In the course of an academic career, you tend to become associated with particular ideas, topics and authors. This can often happen in part by chance – being in the right place at the right time. As many of you will know, my main research interest is in the First World War. It’s what I wrote my PhD on, and my monograph, along with all sorts of other publications.
In this and a subsequent post, I want to point you to a couple of authors who might not be familiar to you, but who I’m interested in, have worked on quite a bit, and am involved with author societies or other means of promoting their legacy.
Richard Aldington has become a figure I’ve returned to throughout my academic career, since writing about him for my MA thesis (now longer ago than I would prefer to think about). He’s probably still best known as one of the original Imagist poets, along with H.D. (who was for a time his wife) and Ezra Pound; much of his poetry is available online for free at archive.org. I was particularly drawn, though, to his First World War novel Death of a Hero (1929). Angry, bitter, and sharply critical of the British literary and political establishments, Death of a Hero is a satire so brutal that it is often misunderstood. Aldington’s position, though, was that the brutality of the war should be matched by the form of writing about it. For him, to write in a polite and measured way about the conflict was fundamentally to misunderstand and misrepresent the experience of it. I’ve recently written an overview of his war poetry Images of War (1919) and Death of a Hero for a forthcoming Handbook of British Literature and Culture of the First World War.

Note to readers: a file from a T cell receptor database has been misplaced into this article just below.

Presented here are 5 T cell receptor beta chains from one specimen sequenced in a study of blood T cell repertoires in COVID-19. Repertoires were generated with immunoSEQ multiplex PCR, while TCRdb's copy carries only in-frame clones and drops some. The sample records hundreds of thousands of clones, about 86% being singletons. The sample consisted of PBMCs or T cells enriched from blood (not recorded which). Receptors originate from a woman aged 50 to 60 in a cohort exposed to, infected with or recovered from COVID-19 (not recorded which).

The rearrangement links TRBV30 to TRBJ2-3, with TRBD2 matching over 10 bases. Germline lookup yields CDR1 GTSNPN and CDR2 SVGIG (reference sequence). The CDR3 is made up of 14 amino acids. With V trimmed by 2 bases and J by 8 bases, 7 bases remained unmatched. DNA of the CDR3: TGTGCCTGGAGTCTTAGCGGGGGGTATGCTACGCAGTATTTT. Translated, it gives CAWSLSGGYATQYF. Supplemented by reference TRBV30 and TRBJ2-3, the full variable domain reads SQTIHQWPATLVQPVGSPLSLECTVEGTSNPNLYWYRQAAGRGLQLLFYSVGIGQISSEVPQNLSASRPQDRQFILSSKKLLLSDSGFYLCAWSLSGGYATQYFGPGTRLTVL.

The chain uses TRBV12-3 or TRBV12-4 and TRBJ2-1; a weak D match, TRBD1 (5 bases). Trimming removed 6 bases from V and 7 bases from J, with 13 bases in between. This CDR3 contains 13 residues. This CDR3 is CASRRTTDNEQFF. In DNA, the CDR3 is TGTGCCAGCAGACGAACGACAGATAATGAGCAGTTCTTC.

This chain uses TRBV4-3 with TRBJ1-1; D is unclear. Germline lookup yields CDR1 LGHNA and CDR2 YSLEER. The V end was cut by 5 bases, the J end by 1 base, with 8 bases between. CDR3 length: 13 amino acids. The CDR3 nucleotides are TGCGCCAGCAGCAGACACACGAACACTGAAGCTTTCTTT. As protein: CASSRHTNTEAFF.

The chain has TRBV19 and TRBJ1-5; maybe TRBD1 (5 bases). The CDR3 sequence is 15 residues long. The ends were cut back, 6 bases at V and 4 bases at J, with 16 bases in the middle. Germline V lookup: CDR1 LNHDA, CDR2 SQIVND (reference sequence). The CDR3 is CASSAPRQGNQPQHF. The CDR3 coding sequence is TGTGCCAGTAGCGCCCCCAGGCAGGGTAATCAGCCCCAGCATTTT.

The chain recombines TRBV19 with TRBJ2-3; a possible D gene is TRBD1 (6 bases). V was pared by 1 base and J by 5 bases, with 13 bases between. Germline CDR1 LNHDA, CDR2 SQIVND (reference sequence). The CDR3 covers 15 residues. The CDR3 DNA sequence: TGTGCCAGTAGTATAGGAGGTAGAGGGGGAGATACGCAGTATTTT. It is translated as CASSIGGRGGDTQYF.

Death of a Hero was so confrontational and shocking that it was originally expurgated – Aldington worked with his editor at Chatto & Windus to remove sections that were thought likely to be unacceptable to a contemporary readership. The removed words, sentences and sections are indicated in the text by asterisks as Aldington wanted the reader to know where emendations were made. Sadly, the recent Penguin republished the expurgated text, which I thought a missed opportunity to demonstrate the vitality of Aldington’s prose; I’d recommend looking out for the unexpurgated version, which you’ll find in most 1960s paperbacks (published by Four Square and Sphere) and the 1980s Hogarth Press edition.
For information about Richard Aldington, you can look at the New Canterbury Literary Society Newsletter. Originally founded as a paper newsletter by the late Aldington scholar Norman T. Gates, I’ve recently “rebooted” it as a blog.
Please do let me know if you read any Aldington and want to talk about it some more!
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